The History of "Christmas"
                    Barry McLaughlin   
         Freedom Deliverance Ministry

    The history of Christmas dates back over 4000 years. Many of our Christmas traditions
were celebrated centuries before the Christ child was born. The 12 days of Christmas, the
bright fires, the Yule log, the giving of gifts, carnivals (parades) with floats, carolers who 
sing while going from house to house, the holiday feasts, and the church processions can
all be traced back to the early Mesopotamians.

    Many of these traditions began with the Mesopotamian celebration of New Years. The 
Mesopotamians believed in many gods, but Marduk was their chief god. Each year as 
winter arrived it was believed that Marduk would do battle with the monsters of chaos. To
assist Marduk in his struggle the Mesopotamians held a festival for the New Year. This
New Year festival was called Zagmuk, and it lasted for 12 days. The Mesopotamian king
would return to the temple of Marduk and swear his faithfulness to that god.

    The traditions called for the king to die at the end of the year and to return with 
Marduk to battle at his side. To spare their king, the Mesopotamians used the idea of a
"mock" king. A criminal was chosen and he dressed in royal clothes. He was given all the
respect and privileges of a real king. At the end of the celebration the "mock" king was
stripped of the royal clothes and slain, sparing the life of the real king.

    The Persians and the Babylonians celebrated a similar festival called the Sacaea. Part
of that celebration included the exchanging of places, the slaves would become the masters
and the masters were to obey. Early Europeans believed in evil spirits, witches, ghosts and 
trolls. As the winter Solstice approached, with its long cold nights and short days, many 
people feared the sun would not return. Special rituals and celebrations were held to
welcome back the sun. In Scandinavia during the winter months the sun would disappear
for many days. After thirty five days scouts would be sent to the mountaintops to look for
the return of the sun. When the first light was seen the scouts would return with the good
news. A great festival would be held, called the Yuletide, and a special feast would be
served around a fire burning with the Yule log. Great bonfires would also be lit to celebrate
the return of the sun.

    In some areas people would tie apples to branches of trees to remind themselves that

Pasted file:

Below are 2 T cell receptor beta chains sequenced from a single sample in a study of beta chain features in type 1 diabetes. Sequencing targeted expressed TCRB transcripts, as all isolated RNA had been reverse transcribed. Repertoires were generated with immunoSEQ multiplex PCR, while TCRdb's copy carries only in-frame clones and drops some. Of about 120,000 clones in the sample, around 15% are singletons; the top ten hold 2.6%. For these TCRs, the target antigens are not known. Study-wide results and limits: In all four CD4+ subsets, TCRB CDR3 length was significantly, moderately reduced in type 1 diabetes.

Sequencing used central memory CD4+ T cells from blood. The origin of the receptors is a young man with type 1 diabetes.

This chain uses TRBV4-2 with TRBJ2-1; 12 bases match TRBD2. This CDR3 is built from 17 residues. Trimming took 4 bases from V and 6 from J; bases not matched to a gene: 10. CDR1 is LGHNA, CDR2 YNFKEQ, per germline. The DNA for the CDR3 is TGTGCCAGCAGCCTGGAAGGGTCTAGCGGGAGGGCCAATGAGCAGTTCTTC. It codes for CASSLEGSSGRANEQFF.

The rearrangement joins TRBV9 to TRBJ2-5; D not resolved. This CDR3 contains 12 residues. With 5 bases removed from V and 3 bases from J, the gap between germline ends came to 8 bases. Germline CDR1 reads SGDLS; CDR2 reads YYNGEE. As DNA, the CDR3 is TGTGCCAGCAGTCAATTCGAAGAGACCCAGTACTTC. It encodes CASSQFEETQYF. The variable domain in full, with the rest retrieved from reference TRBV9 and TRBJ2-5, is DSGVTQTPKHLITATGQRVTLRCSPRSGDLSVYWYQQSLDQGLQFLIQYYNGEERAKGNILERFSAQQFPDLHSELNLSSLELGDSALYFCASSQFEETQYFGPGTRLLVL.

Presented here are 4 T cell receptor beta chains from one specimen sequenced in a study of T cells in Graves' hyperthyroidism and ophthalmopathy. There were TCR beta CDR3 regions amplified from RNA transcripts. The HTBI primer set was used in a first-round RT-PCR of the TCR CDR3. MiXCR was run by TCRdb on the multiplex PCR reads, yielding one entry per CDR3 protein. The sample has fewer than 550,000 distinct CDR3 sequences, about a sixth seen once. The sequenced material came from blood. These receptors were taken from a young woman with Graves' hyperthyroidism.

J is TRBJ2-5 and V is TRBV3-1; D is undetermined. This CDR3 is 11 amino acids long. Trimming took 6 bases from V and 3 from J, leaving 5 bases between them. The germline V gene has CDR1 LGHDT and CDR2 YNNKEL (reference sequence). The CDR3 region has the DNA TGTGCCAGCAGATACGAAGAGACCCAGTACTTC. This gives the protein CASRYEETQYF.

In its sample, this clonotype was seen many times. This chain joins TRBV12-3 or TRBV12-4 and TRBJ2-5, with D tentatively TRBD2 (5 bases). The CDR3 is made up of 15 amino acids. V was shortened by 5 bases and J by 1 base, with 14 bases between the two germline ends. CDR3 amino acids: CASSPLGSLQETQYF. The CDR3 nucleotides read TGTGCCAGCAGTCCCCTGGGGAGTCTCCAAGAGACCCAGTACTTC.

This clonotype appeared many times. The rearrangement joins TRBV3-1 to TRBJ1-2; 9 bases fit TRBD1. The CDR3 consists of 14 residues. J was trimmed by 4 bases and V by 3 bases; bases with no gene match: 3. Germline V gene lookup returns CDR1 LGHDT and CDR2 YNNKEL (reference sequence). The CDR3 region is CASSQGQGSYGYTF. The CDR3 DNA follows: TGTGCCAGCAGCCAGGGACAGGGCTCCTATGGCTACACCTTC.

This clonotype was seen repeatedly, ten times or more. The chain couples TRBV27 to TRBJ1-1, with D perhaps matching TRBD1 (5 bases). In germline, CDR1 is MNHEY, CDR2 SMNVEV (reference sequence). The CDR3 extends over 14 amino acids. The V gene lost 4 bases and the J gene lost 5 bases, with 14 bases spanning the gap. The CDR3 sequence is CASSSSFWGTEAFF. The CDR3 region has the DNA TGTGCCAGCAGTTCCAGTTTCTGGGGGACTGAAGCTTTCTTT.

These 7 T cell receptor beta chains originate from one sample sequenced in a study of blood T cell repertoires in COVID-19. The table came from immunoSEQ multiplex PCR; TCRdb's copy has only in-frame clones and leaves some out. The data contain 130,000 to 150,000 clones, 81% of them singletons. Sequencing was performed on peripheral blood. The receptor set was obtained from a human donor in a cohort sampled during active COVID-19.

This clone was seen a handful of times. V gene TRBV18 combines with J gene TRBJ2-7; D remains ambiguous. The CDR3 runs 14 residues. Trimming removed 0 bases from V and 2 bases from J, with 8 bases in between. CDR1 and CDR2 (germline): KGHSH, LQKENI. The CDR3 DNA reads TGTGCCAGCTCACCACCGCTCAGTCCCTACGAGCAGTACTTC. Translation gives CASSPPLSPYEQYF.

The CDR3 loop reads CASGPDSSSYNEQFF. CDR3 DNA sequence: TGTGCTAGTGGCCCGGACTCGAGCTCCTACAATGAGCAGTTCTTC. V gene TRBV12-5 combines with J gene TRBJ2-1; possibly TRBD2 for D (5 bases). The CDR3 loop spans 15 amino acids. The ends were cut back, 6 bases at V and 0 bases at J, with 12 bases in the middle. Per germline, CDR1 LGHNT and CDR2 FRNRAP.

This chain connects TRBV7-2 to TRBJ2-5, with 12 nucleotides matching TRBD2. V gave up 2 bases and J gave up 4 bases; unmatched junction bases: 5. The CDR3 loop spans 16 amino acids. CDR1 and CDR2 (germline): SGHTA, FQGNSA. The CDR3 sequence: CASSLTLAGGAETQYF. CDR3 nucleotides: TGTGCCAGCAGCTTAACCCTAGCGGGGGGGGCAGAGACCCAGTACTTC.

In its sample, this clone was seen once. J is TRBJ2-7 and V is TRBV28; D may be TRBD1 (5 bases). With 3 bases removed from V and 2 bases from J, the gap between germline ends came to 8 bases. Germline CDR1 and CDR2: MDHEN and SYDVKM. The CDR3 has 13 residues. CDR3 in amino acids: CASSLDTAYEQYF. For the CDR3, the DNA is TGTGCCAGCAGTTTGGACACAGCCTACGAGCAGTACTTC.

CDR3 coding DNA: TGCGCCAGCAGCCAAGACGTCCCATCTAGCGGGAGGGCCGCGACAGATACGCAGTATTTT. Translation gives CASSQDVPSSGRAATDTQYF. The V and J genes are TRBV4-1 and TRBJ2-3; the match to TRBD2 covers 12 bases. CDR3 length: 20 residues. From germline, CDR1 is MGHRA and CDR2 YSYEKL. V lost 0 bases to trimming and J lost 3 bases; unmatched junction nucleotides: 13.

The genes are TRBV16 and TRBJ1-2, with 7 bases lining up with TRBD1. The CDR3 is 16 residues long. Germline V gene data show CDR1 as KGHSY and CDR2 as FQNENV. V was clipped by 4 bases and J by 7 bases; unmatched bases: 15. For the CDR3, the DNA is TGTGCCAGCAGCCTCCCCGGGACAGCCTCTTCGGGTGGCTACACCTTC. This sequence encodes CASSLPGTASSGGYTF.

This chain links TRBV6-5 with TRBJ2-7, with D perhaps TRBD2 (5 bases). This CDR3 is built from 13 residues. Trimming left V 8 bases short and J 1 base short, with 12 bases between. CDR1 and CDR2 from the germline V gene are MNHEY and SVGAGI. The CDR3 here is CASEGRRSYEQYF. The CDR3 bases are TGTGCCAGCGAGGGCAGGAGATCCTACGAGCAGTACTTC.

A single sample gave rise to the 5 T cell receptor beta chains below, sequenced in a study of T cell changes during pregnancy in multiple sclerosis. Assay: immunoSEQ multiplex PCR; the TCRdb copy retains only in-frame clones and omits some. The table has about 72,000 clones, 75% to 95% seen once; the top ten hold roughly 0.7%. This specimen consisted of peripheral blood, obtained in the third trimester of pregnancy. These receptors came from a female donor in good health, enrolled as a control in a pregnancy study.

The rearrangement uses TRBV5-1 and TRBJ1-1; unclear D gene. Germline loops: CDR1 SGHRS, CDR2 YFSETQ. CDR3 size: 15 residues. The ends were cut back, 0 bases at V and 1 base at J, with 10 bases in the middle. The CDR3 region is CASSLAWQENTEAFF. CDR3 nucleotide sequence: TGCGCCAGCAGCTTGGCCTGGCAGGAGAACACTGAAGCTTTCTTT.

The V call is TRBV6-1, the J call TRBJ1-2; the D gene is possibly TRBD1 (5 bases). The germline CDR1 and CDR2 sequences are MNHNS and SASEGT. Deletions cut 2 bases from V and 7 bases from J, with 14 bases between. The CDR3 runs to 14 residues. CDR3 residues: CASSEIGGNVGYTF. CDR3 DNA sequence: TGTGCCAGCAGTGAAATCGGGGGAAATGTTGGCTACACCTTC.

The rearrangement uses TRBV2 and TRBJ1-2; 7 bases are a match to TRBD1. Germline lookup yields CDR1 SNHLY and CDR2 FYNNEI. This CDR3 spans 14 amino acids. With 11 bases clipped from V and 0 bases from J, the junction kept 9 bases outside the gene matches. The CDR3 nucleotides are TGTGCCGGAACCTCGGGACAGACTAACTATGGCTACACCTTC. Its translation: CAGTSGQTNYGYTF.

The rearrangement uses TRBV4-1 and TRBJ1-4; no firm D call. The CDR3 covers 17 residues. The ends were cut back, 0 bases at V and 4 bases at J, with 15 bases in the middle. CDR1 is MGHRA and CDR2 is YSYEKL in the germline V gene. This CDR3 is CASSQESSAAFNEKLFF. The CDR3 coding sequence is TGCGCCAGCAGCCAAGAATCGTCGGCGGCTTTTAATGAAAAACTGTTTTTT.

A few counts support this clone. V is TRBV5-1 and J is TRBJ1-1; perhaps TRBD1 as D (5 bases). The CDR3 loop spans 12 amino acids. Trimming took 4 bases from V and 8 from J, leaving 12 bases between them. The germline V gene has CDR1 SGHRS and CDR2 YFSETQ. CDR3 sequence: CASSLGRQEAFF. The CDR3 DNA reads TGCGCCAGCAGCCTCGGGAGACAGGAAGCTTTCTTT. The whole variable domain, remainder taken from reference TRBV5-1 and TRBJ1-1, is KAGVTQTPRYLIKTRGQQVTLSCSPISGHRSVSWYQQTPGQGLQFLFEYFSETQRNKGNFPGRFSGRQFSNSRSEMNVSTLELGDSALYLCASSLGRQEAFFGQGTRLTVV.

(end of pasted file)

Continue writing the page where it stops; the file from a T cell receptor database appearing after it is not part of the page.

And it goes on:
spring and summer would return. The ancient Greeks held a festival similar to that of the
Zagmuk/Sacaea festivals to assist their god Kronos who would battle the god Zeus and
his Titans. The Roman's celebrated their god Saturn and their festival was called
Saturnalia, which began the middle of December and ended January 1st. With cries of
"Jo Saturnalia!" the celebration would include masquerades in the streets, big festive meals,
visiting friends, and the exchange of good-luck gifts called Strenae (lucky fruits). The
Romans decked their halls with garlands of laurel and green trees were lit with candles.
Again the masters and slaves would exchange places.

    Saturnalia!" was a fun and festive time for the Romans, but the Christians thought it was
an abomination to honor the pagan god. The early Christians wanted to keep the birthday
of their Christ child a solemn and religious holiday, not one of cheer and merriment like the
pagan festival Saturnalia was. But as Christianity spread they were alarmed by the 
continuing celebration of pagan customs and the celebrating of Saturnalia among their
converts. At first the Church forbid this kind of celebration. But it as to no avail. Eventually
it was decided that the celebration would be tamed and made into a celebration fit for the
Christian Son of God. Some legends claim that the Christian "Christmas" celebration was
invented to compete against the pagan celebrations of December. The 25th was not only
sacred to the Romans but also to the Persians whose religion Mithraism was one of
Christianity's main rivals at that time. The Church eventually was successful in taking
the merriment, lights, and gifts from the Saturanilia festival and bringing them to the 
celebration of Christmas.

    The exact day of the Christ child's birth has never been pinpointed. Traditions say that it 
has been celebrated since the year 98 AD. In 137 AD the Bishop of Rome ordered the 
birthday of the Christ "child" celebrated as a solemn feast. In 350 AD another Bishop of 
Rome, Julius I, chose December 25th as the observance of Christmas.